How to Implement Better Farm Machinery Management

With farm machinery sales going through the roof this spring, you might be tempted to think that all you need for a well-working farm is the right equipment.

Your equipment is a big part of what makes your farm successful, but just like livestock and grain, your farm machinery needs to be taken care of for best results. After all, there’s more to farm machinery than just turning the ignition.

We don’t normally associate paperwork with farming, but if you want to get the most out of your farm machinery, then it pays to hit the books and get to know your farm management principles.

Managing your farm machinery is key to optimising your efforts. If you’ve made the smart decision of investing in Abbey or Celli farm machinery, then you want your machines to last for as long as possible.

Read on for our quick and easy checklist for bringing your farm machinery management up to scratch. You can even print it out and share it with your team!

Defining Farm Machinery Management

But first, what is farm machinery management? Machinery management is the process behind reducing costs on the field. By utilising careful recording keeping, you can be smarter about your selection of farm machinery and the decisions you make relating to maintenance, replacement, time management, and machine usage. Of course, great machinery management starts with great machines, such as manure spreader, Abbey side muck spreaders or Celli power harrows, but from there it comes down to taking proper care of your machinery to get the most out of your investment.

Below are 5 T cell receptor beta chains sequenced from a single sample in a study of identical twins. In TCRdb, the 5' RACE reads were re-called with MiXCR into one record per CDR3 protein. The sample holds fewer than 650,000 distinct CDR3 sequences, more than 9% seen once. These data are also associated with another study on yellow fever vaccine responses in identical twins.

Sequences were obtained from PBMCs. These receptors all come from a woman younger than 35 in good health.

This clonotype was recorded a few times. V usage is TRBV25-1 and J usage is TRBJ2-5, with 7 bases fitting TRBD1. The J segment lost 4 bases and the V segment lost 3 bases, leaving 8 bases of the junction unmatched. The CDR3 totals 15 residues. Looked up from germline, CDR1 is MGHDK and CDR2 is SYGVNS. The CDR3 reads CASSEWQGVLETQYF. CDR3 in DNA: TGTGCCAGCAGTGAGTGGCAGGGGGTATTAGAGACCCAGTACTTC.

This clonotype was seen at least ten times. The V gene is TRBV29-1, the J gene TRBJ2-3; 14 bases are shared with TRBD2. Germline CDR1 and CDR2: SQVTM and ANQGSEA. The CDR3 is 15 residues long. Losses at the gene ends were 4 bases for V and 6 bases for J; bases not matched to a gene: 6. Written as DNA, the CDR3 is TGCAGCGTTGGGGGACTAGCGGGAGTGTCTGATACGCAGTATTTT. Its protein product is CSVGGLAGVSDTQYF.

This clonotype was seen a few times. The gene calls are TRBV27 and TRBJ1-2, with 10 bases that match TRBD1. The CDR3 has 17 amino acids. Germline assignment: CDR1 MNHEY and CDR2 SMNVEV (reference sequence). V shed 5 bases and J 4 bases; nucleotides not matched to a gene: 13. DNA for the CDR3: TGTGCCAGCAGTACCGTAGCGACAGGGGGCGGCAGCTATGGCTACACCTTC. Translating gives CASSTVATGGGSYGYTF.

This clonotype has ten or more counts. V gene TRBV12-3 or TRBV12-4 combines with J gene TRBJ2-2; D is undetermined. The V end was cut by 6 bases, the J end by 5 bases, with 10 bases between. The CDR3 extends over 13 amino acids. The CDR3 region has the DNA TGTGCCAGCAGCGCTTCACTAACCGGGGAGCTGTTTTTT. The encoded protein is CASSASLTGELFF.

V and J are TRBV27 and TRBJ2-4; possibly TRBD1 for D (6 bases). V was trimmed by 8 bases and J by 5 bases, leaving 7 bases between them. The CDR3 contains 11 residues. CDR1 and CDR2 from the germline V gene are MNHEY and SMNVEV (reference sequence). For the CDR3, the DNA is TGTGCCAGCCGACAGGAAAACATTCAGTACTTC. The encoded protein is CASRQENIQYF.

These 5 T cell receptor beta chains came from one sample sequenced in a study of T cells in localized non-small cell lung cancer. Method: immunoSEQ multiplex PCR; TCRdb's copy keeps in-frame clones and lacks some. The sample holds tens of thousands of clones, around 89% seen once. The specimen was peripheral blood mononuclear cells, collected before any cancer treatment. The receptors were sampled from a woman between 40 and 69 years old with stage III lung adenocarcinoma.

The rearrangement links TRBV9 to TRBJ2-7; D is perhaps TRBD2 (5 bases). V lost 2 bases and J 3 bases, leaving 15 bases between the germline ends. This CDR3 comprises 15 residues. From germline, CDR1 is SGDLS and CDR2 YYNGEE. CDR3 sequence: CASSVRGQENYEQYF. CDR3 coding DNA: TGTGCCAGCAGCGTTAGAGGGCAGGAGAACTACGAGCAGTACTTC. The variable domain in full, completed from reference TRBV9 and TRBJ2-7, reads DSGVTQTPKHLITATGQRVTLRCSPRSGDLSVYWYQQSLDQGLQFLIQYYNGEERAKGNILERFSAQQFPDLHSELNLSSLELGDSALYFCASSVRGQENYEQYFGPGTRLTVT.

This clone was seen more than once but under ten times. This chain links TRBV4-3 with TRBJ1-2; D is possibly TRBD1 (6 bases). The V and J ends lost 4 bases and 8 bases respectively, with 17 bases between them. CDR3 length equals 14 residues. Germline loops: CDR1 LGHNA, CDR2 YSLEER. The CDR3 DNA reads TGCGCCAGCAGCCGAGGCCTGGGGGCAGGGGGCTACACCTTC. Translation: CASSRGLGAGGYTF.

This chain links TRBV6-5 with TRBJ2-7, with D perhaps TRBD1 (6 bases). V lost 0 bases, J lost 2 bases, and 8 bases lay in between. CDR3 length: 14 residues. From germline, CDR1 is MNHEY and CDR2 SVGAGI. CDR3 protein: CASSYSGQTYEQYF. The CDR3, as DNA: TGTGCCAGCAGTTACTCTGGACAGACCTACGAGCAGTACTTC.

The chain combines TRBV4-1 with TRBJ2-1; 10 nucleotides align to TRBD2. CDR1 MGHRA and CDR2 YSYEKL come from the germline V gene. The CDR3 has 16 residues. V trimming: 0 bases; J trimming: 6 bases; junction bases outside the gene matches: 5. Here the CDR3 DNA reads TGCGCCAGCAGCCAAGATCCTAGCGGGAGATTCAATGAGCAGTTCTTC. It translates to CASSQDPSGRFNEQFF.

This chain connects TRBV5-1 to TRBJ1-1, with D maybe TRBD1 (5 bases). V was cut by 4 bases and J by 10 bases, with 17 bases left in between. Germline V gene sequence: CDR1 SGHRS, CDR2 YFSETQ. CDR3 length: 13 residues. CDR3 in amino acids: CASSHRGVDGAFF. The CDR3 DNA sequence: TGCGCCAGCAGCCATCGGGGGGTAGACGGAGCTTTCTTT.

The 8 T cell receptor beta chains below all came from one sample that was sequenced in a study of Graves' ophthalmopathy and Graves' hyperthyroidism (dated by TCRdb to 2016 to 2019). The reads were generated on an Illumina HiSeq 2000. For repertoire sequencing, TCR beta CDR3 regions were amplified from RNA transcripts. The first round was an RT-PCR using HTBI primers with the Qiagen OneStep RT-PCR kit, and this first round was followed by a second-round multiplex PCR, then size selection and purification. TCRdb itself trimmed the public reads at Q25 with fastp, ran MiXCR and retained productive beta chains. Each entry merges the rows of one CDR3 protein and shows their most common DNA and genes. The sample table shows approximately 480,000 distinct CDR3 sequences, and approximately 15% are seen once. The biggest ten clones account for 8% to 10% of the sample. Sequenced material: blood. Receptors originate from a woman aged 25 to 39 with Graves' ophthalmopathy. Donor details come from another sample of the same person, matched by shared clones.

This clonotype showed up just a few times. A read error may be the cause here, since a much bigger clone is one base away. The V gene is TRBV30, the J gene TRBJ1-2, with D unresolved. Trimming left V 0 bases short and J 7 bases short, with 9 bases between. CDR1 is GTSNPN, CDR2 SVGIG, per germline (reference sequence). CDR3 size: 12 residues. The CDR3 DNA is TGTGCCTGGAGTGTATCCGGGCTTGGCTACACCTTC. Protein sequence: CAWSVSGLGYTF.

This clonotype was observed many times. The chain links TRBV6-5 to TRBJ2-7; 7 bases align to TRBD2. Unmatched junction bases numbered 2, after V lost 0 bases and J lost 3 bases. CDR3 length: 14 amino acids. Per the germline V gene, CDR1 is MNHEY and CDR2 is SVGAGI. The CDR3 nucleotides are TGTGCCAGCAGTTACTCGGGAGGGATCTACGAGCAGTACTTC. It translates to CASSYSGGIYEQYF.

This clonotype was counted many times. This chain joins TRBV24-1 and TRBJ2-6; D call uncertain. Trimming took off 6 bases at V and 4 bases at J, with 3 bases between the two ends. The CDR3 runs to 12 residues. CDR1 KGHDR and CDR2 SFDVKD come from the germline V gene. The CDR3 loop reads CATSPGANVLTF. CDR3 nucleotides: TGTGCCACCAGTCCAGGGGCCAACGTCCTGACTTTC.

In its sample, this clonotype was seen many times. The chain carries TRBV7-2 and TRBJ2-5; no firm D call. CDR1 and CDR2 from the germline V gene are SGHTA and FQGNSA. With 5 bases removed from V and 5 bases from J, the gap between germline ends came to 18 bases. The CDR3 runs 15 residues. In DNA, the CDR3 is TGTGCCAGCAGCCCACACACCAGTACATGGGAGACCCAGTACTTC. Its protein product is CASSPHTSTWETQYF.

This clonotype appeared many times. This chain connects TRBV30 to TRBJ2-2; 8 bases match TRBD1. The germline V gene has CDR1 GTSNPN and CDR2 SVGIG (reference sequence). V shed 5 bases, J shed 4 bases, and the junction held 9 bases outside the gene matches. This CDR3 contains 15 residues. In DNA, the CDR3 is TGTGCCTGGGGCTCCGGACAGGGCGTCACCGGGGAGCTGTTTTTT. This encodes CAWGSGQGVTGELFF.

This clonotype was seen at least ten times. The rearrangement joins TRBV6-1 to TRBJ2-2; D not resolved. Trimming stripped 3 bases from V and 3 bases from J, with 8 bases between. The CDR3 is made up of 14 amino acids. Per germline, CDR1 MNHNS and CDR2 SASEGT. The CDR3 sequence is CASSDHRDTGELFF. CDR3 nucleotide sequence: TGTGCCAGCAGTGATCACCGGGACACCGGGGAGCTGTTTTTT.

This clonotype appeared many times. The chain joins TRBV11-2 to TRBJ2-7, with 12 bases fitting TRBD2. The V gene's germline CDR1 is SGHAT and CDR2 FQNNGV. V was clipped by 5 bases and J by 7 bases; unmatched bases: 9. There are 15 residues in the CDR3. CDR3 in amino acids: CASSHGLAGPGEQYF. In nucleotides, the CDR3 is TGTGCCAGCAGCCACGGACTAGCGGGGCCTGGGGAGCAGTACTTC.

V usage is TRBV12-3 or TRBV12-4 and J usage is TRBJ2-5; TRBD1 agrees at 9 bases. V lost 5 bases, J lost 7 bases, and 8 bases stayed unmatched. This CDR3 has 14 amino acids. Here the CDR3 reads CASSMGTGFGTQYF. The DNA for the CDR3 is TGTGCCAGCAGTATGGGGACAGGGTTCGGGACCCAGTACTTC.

Farm Management Checklist

To keep on top of your machinery management, here at Farmgard we recommend introducing the following steps if you haven’t done so already. All you need is a pen, pencil, eraser, logbooks, and your machinery user manuals, and maybe a file system or storage unit for safe keeping.

  1. Learn how to use the machinery according to the manufacturer’s operating manual. Keep the manual handy so you can refresh your memory as needed. The classic place to keep them is the glove box, but a storage system may be a safer bet so pages don’t become crumpled or damaged.
  2. Keep detailed records of all the work done by and to your machinery (dates, times, duration, locations, fuel usage, etc). Not only will this help you predict usage costs, this will give you a good handle on what your machines are capable of, when they may be in need of maintenance, as well as a handy history of what jobs they’ve completed. Coupled with this, you should also keep a record of maintenance itself, what was wrong, what parts were repaired or replaced, by whom, and when, so you can easily assess whether your machinery is in good working condition and safe to run.

3. Use the above information to review problems, rate the quality of the outcome, improve field efficiencies, cut costs and complete more work.

Order Farmgard Machinery Today

Contact us 1800 FARMGARD and speak to one of our experts to learn more about how our fantastic Abbey and Celli farm machinery range. For more information about Winter Ground Preparation, We can help you create a more productive and efficient work environment.

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